There are multiple medical studies that prove that the ability of the human eye to discriminate between images over approximately 30 Hz is limited and discrimination over 60 Hz just doesn't happen. There is a lot of evidence in the environment to back that up. Movies recorded on film are shot at 24 Hz (fps). Most digital video is 29.997 Hz. The frequency of AC electricity was set at 50-60 Hz due to that being more than enough to cause a tungsten filament to appear to be constantly glowing to the human eye instead of flickering. Same with the 60 Hz (in effect, 30 Hz) refresh with the interlaced scan of the glowing phosphors of an old CRT computer monitor. I'd strongly bet that you could not reliably tell the difference between an otherwise similar 60 Hz setup and your 120 Hz setup if you were in fact blinded to which one you were using.
That being said, having a GPU capable of framerates over 60 Hz (60 fps) isn't a bad idea at all, because the minimum framerate there is really what matters more than the maximum. A GPU only able to muster 60 fps max might very well dip into the 20s during difficult parts and you can certainly see that. That's a different issue than having a monitor capable of >60 Hz refresh.
They will probably be available in a year or two. We moved from hackish 30 Hz split-input panels to native 60 Hz single-input panels in about a year. However anything beyond 60 Hz is pretty much useless except for bragging rights as you can't see it anyway. Broadcast TV and movies are shot at 29.997 and 24 Hz, respectively. The lack of benefit of higher refresh rates is especially true on a display that is capable of displaying static images like an LCD.
The point of the first two years of med school are to prepare you take Step 1 and to provide a reason for employment for some pretty useless PhDs. Let's not kid ourselves here.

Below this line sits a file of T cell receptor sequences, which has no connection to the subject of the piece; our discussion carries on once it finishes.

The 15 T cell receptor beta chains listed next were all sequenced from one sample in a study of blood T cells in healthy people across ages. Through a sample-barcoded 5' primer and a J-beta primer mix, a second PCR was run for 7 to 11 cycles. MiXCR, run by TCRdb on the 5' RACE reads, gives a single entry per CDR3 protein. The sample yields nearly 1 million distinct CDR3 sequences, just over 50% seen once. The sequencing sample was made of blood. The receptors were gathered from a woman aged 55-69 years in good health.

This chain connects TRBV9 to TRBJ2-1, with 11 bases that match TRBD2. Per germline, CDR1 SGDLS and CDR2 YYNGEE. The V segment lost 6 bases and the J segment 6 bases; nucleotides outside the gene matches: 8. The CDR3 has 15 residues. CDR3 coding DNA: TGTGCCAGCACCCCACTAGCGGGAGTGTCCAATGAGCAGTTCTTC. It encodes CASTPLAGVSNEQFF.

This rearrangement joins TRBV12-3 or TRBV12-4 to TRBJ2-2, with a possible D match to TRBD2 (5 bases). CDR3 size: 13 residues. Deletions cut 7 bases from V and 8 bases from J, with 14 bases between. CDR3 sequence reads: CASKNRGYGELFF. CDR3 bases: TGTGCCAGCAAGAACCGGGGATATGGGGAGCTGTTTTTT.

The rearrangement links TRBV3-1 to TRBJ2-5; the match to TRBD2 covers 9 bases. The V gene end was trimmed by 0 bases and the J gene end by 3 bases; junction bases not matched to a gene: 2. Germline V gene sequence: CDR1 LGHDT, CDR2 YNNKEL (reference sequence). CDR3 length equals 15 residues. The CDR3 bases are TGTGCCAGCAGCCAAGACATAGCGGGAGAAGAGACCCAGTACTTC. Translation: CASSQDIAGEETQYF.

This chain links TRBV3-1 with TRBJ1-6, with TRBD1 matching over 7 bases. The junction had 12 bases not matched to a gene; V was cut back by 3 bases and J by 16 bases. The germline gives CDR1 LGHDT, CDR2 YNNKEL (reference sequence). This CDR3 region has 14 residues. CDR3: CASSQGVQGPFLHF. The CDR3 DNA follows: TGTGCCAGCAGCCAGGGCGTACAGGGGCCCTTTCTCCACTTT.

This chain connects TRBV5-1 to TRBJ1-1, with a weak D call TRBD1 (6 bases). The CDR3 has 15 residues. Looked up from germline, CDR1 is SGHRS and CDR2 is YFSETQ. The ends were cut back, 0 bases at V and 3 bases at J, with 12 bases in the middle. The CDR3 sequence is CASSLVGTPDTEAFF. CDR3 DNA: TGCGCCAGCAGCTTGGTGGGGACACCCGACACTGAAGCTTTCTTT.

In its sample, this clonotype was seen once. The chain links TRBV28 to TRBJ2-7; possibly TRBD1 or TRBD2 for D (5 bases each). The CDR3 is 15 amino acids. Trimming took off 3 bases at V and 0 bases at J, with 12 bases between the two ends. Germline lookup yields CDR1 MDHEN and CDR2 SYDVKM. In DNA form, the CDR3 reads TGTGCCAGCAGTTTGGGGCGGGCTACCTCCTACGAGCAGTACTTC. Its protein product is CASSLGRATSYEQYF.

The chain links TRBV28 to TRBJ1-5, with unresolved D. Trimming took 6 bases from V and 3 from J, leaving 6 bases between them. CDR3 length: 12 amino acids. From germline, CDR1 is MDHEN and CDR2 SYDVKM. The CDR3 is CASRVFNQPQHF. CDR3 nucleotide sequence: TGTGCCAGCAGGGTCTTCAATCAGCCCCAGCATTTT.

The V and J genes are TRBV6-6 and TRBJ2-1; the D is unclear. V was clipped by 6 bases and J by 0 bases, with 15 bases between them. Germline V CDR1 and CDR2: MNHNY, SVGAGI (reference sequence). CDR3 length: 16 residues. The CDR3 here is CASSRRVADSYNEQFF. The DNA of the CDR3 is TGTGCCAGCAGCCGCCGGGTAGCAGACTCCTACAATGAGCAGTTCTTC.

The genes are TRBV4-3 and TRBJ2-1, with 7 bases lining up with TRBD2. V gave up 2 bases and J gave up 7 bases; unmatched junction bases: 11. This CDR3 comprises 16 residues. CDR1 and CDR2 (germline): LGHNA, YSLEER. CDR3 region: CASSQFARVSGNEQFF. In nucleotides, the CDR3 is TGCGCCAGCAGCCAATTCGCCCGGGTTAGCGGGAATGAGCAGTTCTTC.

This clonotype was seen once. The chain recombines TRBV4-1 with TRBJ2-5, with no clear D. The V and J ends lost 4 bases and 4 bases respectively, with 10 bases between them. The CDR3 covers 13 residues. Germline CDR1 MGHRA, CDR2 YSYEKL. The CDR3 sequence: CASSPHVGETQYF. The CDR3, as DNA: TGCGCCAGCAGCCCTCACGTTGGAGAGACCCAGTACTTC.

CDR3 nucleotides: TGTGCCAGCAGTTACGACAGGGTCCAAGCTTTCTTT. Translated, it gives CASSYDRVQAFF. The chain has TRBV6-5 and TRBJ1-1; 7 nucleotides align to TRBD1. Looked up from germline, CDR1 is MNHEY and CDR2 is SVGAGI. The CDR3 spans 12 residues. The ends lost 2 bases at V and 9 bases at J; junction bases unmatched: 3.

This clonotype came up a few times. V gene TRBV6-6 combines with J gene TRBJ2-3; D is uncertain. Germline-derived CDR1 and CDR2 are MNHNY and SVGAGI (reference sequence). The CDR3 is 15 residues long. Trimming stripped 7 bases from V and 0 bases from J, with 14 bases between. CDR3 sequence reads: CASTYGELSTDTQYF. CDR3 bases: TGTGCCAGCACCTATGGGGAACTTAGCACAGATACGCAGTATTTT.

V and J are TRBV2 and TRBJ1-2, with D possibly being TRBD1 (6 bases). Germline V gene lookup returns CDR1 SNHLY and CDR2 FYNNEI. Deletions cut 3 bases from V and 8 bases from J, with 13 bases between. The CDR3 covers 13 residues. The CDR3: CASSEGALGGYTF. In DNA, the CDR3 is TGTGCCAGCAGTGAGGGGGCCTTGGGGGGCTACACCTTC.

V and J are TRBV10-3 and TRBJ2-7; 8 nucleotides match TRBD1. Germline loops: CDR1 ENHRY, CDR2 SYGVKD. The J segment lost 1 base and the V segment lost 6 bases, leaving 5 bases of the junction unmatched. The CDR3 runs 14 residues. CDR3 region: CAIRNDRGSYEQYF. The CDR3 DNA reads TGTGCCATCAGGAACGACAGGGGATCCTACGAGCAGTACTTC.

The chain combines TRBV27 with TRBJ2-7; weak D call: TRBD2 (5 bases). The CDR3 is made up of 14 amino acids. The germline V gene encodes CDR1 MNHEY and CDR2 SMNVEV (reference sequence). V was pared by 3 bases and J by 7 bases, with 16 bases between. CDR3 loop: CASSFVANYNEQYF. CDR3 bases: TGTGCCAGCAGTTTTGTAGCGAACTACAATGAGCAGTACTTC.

Besides, about half of what you learn in your M1 year is obsolete by the time you graduate. Take notes with pen and paper, cram for the cram-and-dump trivia regurgitation test (which is what all med school tests are) and then throw away the notes after the test as they are useless and worthless. Anything that you really want to remember later can be found easily on UpToDate or a similar site and will be up to date instead of likely outdated.
The thing we are forgetting here is that how the bridge funding was supposed to have been thought of is "well, we residents of this area need a bridge here, here's $100M of our tax dollars to do so." Not this "the government is its own entity" junk. But that's what has been happening when the funding and decision making moves away from locals deciding how to spend their money to a big nebulous "black box" of a federal bureaucracy taking money from some people in one area and spending it somewhere wholly different.
I didn't known Penn and Teller had an account on Slashdot...
A junkie is not likely to go and complain? I take it you do not work in medicine. They usually complain the loudest and most obscenely.